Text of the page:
On Friday our son came down from Scotland to collect his nephew Krzys and pick up our lovely grandsons and his mother in law from Manchester Airport. It was lovely to have Tim with us, even for such a short time. We hope that he and Marta will bring the boys down before we head off back to NZ. Karol and Marta haven’t yet been on the boat and that needs to be rectified.
On Saturday David and I drove down to Nottingham to the garden party of the year at Colin’s place. It was in honour of our friends Paul and Nigel who are over in the UK and Europe. Paul is an organist and is on a concert tour that is becoming an annual event – much like the garden party. I gather that originally Paul and Nigel used to host the party when they were living over here, but Colin has assumed the mantle since P&N moved to NZ. I went to it last year and enjoyed it hugely. This time it was also lovely to see familiar faces. The journey to Nottingham was painful though – roadworks and a football game in Nottingham meant that traffic was nose to tail for the last 20 miles. Well, maybe the last 10 miles but it felt like 20. On Sunday we returned early instead of going to breakfast at Colin’s (Paul was cooking kedgeree) as David was feeling poorly and needed to be in bed. On the way back, the traffic was much less and we had a straight run through. The trip over the Derby Dales was lovely and in places it reminded us of Taranaki. Leek is a lovely town with very attractive buildings, and it’s much bigger than we thought – we have only ever approached it from the canal before and were very surprised at its size when driving through it.
Since we came back to the boat last week, we have been attending (or others have on our behalf, given we are non-DIYers) to the continuing list of required modifications and repairs.
A lovely couple that we met at the marina have been most helpful. Jimmy (of Jimmy and Jeannie Walker fame - he specialises in poo, he tells people - see his website www.walkersafetycabinets.co.uk and you'll understand) welded the duck hatch hinge back together. Today, after we’d moved off the marina, Steve came and did a check of the electrics as well as identifying what the unlabelled ones did. He has also sorted out the horn (which had repeatedly failed and, when working, sounded like a slowly strangling goose) having diagnosed (through application of first principles – he is now David’s hero because David is addicted to first principles) that there was a significant voltage drop in the wiring between the batteries and the horn which is about halfway along the roof of the boat. As the self pumpout wiring needed to be decommissioned, it has been brought in to use to power the horn. There is some talk (Boy’s Own stuff, I believe) re putting in a relay but my only interest is in whether Usain Bolt will be involved. (I am trying to see how many sets of brackets for asides that I can fit in this paragraph – have I reached the limit yet, do you think?)
Now it is time for the weather update:
Yesterday when we arrived back at the boat from Nottingham, it got rather chilly. After putting on my socks and my hooded sweatshirt (I was already wearing jeans instead of shorts as I have been almost since we arrived in May), I checked my weather app. Much to my horror I found that it was 12 degrees here in Macclesfield, Derby, Manchester and Dalry (Scotland where my lovely grandsons are), and it was 13 degrees and the middle of the night in Wellington NZ! To add insult to injury, David decided to sleep in the saloon, alone, without me, on the single bed, ostensibly to allow both of us to sleep better as he is still poorly with the cold (man flu) he arrived back in the UK with. That meant I was cold in bed as he is generally the overnight central heating unit. And the additional blankets are stored in the lockers under the saloon bed and, as everyone knows, I am too kind to rouse him out of his warm slumbers to hoik bedding out from under him, so to speak. So I made do with adding my dressing gown and my hooded sweatshirt to the 4.5 tog duvet to try to limit my shivering … (Of course, if I’d thought about it, I could have got the feather duvet out from under the double bed that I was in. However that would not be quite so dramatic or self sacrificing.) And I wasn’t cold enough to bother. You know what it’s like when you’re sleepy: it’s easier to stay in bed than move, get cold and then have to warm up – totally destroys the restfulness that has been conjured up since getting into bed with the kindle and camomile tea.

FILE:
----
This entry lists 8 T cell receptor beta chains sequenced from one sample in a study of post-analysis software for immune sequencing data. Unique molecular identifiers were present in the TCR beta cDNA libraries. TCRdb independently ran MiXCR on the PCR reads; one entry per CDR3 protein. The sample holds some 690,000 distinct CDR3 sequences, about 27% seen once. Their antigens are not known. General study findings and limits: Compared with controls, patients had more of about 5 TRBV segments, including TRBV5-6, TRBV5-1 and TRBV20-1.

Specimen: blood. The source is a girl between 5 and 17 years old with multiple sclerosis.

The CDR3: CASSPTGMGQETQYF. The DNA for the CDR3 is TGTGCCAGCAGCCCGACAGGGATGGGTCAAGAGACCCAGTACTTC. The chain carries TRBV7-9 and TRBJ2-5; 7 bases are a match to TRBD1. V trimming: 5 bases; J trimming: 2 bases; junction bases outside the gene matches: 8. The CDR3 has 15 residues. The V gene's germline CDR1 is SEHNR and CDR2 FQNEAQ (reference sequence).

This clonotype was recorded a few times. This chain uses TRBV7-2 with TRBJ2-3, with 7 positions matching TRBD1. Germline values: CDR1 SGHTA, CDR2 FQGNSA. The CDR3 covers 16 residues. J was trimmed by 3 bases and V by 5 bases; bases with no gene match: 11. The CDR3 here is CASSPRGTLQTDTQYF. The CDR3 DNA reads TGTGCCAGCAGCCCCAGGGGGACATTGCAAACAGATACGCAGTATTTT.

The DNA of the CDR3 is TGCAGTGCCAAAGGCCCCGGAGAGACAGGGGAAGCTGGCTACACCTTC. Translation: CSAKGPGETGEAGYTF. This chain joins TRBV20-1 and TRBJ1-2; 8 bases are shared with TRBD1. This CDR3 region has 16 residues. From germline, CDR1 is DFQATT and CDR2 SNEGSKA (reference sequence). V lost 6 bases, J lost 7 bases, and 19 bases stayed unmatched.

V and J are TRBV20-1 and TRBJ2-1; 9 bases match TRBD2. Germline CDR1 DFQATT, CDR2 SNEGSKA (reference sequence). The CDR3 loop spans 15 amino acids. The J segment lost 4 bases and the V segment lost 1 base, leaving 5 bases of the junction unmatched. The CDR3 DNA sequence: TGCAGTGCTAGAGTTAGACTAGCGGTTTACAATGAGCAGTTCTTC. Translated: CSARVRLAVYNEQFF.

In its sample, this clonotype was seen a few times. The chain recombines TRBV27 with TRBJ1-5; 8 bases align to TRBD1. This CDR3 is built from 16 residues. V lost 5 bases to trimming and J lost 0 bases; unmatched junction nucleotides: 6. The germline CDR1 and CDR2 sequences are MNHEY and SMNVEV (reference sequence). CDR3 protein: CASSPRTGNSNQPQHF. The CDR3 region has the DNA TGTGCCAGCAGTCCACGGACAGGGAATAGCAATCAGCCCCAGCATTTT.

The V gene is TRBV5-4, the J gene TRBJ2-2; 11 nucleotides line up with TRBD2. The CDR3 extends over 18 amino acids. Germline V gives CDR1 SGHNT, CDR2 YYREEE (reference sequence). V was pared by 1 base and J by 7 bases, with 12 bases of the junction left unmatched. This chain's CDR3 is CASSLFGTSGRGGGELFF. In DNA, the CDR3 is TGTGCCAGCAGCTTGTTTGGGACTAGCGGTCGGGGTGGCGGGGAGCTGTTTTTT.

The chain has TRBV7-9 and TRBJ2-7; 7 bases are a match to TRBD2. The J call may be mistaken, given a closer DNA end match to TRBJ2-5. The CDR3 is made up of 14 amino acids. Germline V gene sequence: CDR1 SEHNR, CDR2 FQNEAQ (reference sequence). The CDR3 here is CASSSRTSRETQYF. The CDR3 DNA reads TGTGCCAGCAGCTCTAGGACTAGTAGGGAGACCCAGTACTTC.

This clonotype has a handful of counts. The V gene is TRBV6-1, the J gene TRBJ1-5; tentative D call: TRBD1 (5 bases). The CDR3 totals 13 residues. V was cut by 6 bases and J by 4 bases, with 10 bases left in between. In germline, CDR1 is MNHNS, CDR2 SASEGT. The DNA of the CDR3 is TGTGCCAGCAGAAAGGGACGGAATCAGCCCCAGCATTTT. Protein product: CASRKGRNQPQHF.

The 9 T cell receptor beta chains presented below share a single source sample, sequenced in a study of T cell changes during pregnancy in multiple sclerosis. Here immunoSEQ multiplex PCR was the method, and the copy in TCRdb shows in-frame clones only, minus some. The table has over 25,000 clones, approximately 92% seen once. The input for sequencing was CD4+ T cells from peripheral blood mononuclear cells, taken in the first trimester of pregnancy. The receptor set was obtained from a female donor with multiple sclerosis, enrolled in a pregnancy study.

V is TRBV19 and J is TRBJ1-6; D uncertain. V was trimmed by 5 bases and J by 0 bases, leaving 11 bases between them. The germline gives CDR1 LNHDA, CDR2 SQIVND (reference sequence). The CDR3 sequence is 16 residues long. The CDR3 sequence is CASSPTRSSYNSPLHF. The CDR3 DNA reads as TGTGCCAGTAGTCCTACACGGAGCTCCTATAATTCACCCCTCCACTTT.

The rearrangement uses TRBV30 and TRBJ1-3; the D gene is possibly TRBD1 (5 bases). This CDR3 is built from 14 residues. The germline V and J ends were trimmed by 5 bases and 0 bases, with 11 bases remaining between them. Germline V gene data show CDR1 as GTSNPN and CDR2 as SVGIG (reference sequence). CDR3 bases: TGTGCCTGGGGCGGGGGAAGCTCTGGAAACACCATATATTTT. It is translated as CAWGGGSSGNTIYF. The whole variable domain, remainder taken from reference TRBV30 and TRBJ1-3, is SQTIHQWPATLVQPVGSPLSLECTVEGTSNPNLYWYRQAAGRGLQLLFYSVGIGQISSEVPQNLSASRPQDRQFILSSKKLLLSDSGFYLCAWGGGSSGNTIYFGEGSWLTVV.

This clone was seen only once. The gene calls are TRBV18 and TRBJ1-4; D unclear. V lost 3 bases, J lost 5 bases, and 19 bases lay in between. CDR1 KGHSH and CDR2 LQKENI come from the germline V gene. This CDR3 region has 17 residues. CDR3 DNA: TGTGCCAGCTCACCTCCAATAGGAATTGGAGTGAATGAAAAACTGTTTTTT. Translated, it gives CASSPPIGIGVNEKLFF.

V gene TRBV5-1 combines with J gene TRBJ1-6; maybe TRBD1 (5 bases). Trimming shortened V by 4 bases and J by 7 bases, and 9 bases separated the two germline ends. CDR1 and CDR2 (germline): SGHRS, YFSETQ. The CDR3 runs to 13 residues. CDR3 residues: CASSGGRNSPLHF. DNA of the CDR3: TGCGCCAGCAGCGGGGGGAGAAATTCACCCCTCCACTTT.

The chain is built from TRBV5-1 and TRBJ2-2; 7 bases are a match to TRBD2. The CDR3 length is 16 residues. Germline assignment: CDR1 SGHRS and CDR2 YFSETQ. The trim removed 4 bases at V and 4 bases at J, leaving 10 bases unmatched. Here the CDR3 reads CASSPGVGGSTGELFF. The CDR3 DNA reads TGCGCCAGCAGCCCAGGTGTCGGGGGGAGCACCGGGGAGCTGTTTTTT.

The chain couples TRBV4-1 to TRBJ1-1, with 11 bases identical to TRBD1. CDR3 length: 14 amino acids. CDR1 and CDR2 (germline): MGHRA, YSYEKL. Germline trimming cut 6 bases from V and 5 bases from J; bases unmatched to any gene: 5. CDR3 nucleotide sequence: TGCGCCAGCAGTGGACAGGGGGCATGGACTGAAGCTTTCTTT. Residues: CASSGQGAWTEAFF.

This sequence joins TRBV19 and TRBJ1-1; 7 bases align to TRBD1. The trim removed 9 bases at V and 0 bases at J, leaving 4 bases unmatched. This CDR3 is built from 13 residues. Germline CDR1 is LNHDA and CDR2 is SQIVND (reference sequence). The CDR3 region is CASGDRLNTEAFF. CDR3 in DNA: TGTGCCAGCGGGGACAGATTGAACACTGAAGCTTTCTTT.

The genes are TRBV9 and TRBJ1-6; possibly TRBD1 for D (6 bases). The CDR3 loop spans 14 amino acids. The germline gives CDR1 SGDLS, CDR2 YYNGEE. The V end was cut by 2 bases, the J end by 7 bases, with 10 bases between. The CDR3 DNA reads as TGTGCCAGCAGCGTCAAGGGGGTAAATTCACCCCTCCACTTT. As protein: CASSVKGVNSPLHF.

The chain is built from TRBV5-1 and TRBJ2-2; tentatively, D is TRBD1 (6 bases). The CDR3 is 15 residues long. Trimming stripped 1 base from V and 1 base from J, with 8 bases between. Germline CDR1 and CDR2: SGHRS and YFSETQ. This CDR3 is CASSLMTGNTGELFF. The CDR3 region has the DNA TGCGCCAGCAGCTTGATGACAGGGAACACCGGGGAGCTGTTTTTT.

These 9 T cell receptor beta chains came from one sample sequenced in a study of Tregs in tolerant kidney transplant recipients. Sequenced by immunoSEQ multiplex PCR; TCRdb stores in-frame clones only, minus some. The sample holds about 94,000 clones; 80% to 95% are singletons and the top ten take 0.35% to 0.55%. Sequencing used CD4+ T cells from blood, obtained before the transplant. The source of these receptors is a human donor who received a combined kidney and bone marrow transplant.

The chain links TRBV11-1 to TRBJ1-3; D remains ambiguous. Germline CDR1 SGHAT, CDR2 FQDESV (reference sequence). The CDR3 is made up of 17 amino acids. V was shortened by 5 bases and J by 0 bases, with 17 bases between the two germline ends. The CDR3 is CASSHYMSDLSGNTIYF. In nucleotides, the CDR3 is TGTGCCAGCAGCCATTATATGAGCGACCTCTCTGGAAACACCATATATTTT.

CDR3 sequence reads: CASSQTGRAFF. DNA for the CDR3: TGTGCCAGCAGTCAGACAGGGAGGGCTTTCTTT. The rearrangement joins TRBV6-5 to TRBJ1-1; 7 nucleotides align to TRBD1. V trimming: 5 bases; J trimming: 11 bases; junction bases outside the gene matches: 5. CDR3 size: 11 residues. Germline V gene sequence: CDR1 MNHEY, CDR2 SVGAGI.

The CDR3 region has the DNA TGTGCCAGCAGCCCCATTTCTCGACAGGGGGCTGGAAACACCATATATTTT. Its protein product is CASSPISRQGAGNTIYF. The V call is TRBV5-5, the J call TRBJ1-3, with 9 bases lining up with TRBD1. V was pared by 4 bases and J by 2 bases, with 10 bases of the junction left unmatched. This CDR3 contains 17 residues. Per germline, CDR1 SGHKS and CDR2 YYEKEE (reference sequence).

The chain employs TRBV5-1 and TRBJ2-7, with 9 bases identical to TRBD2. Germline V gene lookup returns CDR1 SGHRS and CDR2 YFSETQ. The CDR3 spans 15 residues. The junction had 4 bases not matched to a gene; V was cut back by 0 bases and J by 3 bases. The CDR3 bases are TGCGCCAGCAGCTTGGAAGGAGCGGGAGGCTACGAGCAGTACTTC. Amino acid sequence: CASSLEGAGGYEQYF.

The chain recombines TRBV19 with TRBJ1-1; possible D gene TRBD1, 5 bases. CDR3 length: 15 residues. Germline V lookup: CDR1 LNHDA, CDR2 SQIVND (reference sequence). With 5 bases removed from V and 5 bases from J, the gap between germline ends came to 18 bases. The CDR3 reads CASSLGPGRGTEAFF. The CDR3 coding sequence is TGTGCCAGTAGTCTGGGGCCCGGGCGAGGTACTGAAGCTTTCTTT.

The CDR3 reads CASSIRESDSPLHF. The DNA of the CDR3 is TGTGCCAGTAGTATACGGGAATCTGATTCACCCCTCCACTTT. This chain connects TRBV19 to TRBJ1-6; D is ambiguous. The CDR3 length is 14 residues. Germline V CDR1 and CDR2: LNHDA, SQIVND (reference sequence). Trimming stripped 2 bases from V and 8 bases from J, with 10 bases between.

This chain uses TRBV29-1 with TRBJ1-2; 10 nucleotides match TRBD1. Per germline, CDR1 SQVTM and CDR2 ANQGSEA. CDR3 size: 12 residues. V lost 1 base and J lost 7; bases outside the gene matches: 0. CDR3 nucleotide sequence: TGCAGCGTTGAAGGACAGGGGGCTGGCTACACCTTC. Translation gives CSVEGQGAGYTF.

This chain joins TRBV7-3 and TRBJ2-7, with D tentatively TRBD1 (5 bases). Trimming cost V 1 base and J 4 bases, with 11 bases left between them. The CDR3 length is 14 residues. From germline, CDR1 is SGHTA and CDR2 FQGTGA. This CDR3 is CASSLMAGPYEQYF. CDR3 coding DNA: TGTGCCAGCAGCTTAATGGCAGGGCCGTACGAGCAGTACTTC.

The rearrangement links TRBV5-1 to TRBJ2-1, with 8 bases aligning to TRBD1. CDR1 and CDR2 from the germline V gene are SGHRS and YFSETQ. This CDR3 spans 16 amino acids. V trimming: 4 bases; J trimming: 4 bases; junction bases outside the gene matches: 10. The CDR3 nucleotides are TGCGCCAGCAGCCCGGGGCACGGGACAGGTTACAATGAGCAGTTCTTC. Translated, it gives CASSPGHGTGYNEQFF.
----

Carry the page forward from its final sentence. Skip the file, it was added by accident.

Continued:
Today it has been a mix of seasons. It started off sunny and a little bit warm, then the wind came up and was especially strong as we moved down to Gurnett where we moored for Steve to do the electrics. It was so windy I felt as though the boat was barely moving even though I had the engine at 1200 rpm. As we were putting up the pram cover, the black clouds opened up and there was a short but very heavy shower, then sun out/sun in/sun out. Currently: clouds over. I had been saying that I was keen for a day or so of cooler weather. Now we have had it, I am ready for more warm sunshine. I may be out of luck for a bit.
Earlier this arvo I pre-boiled the jacket potatoes and now have them in the oven to finish off and crisp up. It is chardonnay o’clock and time to prepare the coronation chicken to go on the potatoes for our dinner. This will be a nostalgic meal for me – when I worked in London at the Home Office (I worked in the Reform and Change Team but quickly realised they would do neither, so departed before my contract was up) I used to go to a place in Strutton Ground and get a coronation chicken jacket potato for lunch reasonably often. Yummy!! I will keep you posted on how these ones turn out and if they are good with chardonnay. I am reasonably confident they will be, as what doesn’t go with chardonnay, I ask?